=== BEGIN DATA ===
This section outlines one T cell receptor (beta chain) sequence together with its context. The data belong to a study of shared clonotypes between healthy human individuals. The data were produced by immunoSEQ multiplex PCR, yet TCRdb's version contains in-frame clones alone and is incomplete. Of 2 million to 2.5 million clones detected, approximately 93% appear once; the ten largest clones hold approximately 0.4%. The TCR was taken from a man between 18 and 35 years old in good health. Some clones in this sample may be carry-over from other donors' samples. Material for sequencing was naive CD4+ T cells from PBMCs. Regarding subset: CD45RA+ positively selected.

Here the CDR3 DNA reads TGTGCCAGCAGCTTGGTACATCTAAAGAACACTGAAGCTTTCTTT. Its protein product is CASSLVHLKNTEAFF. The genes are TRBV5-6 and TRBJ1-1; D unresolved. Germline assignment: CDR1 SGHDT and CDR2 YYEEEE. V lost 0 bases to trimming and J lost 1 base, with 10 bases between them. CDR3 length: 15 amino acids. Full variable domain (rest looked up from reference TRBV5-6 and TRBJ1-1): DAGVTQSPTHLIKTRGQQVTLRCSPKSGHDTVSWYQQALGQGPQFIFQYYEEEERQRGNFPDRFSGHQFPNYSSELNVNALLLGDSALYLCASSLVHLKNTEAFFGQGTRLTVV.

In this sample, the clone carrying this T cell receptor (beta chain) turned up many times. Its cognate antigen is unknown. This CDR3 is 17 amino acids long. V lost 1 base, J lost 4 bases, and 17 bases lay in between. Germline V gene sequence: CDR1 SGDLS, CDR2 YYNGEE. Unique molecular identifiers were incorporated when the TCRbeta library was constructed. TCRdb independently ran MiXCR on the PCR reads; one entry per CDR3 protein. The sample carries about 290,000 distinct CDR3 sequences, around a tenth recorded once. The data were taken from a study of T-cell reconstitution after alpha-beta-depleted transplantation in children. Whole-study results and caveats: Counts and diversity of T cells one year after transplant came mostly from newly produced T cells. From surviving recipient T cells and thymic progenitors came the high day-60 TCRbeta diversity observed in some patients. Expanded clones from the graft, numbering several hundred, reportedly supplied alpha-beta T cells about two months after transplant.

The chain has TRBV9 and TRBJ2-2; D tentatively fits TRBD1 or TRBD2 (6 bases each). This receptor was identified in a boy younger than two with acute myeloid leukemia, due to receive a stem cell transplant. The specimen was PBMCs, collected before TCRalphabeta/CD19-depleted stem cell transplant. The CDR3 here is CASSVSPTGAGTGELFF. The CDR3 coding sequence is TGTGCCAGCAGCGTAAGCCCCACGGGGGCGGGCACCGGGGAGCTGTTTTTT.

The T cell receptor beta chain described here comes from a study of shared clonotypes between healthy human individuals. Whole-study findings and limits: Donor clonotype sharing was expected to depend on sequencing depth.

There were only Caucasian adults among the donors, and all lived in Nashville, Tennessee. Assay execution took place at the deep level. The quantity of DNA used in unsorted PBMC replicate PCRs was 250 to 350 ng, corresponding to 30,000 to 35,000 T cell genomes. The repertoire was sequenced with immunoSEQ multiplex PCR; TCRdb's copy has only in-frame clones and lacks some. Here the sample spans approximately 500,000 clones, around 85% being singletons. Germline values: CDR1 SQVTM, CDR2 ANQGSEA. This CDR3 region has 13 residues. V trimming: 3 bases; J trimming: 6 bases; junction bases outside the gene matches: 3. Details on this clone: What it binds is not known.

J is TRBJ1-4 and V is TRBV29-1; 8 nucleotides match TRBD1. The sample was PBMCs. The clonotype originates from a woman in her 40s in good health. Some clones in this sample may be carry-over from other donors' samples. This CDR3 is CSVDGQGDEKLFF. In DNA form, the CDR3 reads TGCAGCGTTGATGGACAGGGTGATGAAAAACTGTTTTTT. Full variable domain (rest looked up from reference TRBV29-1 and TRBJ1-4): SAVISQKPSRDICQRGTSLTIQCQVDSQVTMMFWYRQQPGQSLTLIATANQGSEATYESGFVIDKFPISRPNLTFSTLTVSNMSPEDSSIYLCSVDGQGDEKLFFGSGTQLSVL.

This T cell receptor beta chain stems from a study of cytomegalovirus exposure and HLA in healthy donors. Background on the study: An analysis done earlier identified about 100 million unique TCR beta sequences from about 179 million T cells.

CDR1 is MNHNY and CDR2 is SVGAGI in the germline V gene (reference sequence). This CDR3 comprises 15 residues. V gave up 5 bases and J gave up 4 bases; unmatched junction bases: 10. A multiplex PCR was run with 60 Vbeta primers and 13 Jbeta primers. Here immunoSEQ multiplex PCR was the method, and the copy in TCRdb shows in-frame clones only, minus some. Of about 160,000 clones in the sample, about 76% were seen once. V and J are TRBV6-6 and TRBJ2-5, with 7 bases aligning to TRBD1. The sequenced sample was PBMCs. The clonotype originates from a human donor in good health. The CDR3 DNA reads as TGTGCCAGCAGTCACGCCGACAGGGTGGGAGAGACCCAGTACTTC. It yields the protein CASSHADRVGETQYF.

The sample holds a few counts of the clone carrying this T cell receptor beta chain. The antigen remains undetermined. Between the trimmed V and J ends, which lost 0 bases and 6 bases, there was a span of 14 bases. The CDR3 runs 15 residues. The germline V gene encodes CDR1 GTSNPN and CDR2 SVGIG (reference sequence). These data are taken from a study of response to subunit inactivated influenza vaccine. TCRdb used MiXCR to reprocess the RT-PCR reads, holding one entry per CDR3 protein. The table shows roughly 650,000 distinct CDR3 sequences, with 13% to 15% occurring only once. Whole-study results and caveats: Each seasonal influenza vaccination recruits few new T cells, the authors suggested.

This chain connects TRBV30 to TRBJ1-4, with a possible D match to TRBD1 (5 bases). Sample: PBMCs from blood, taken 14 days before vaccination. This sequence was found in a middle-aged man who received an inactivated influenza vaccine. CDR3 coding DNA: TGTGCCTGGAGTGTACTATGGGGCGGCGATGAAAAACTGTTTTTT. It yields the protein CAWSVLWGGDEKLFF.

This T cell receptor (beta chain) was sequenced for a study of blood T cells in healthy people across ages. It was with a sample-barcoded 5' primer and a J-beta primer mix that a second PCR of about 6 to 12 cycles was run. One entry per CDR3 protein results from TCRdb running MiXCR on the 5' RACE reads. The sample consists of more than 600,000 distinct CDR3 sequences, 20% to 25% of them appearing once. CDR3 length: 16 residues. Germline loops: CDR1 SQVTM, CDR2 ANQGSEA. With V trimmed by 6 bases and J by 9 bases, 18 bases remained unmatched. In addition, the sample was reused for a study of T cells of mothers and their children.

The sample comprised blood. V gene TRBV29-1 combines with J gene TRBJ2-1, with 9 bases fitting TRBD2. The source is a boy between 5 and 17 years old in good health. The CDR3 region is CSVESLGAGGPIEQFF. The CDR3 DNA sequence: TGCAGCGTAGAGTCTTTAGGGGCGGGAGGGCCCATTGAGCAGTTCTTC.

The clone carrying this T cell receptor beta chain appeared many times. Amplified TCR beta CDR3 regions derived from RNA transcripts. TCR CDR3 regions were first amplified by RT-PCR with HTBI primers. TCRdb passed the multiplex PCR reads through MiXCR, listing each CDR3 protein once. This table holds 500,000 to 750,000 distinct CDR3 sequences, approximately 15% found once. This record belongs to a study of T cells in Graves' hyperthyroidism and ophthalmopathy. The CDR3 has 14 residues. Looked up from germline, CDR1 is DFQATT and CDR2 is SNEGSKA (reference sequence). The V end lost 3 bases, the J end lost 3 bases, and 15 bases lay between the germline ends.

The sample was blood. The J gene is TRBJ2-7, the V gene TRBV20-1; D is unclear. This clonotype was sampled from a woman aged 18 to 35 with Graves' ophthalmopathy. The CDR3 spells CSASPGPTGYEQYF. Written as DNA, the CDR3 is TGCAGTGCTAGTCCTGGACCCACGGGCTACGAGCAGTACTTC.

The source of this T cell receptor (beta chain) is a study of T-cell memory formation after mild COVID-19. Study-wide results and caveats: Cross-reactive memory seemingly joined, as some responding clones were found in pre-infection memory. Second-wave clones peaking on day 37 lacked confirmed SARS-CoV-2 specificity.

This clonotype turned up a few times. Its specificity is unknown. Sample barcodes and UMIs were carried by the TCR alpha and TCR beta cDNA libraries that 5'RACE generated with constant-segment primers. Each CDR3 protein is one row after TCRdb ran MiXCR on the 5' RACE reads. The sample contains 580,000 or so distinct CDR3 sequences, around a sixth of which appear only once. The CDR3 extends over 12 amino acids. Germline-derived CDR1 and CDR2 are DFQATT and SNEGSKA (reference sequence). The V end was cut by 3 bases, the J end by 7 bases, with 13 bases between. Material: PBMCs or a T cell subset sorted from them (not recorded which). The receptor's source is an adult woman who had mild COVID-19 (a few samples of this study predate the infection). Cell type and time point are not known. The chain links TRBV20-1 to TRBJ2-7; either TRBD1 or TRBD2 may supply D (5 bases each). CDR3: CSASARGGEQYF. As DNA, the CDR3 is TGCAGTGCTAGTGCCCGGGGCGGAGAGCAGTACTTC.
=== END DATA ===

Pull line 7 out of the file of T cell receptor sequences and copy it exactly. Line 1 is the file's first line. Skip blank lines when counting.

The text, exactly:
J is TRBJ1-4 and V is TRBV29-1; 8 nucleotides match TRBD1. The sample was PBMCs. The clonotype originates from a woman in her 40s in good health. Some clones in this sample may be carry-over from other donors' samples. This CDR3 is CSVDGQGDEKLFF. In DNA form, the CDR3 reads TGCAGCGTTGATGGACAGGGTGATGAAAAACTGTTTTTT. Full variable domain (rest looked up from reference TRBV29-1 and TRBJ1-4): SAVISQKPSRDICQRGTSLTIQCQVDSQVTMMFWYRQQPGQSLTLIATANQGSEATYESGFVIDKFPISRPNLTFSTLTVSNMSPEDSSIYLCSVDGQGDEKLFFGSGTQLSVL.